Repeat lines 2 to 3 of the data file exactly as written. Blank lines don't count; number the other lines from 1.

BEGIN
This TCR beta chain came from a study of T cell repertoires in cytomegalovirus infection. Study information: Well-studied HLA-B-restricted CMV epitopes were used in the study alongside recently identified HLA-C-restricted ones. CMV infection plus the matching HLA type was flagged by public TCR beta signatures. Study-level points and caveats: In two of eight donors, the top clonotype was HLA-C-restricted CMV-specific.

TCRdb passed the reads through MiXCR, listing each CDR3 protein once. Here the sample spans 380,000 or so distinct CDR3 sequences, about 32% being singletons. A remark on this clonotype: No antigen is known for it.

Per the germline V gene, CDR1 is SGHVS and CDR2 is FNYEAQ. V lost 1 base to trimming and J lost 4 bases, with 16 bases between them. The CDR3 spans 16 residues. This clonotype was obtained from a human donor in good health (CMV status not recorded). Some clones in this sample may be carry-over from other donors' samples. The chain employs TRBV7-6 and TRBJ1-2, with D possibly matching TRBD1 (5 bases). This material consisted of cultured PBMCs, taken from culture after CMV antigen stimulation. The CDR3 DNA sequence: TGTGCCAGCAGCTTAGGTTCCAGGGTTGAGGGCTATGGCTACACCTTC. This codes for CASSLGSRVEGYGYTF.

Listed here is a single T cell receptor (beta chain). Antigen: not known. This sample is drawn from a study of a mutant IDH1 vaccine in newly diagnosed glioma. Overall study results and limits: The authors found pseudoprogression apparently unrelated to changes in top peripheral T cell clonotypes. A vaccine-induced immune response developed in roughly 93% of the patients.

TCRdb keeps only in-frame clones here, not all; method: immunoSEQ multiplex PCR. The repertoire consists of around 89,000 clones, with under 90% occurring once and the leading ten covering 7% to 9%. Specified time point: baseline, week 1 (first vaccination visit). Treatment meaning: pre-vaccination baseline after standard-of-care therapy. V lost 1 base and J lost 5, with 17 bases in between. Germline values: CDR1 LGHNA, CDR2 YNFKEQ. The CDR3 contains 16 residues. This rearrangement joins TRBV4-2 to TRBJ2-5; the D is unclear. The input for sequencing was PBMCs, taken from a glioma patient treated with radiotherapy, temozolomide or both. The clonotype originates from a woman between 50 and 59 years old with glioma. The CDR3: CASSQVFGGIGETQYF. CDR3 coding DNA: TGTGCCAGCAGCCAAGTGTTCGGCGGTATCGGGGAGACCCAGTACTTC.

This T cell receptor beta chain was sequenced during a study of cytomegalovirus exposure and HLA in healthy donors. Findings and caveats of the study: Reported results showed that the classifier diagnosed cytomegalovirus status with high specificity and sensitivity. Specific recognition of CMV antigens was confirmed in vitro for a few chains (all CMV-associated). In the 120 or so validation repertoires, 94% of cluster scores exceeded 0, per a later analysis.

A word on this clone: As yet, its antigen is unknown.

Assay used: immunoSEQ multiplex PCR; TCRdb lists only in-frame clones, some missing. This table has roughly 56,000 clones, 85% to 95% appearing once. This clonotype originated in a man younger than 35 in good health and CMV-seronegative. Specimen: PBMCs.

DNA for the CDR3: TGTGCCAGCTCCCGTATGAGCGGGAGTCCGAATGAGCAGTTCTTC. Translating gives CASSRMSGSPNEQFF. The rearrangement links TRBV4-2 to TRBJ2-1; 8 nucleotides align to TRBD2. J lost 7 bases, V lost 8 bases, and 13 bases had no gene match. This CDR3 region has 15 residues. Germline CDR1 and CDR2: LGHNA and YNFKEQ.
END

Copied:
TCRdb passed the reads through MiXCR, listing each CDR3 protein once. Here the sample spans 380,000 or so distinct CDR3 sequences, about 32% being singletons. A remark on this clonotype: No antigen is known for it.

Per the germline V gene, CDR1 is SGHVS and CDR2 is FNYEAQ. V lost 1 base to trimming and J lost 4 bases, with 16 bases between them. The CDR3 spans 16 residues. This clonotype was obtained from a human donor in good health (CMV status not recorded). Some clones in this sample may be carry-over from other donors' samples. The chain employs TRBV7-6 and TRBJ1-2, with D possibly matching TRBD1 (5 bases). This material consisted of cultured PBMCs, taken from culture after CMV antigen stimulation. The CDR3 DNA sequence: TGTGCCAGCAGCTTAGGTTCCAGGGTTGAGGGCTATGGCTACACCTTC. This codes for CASSLGSRVEGYGYTF.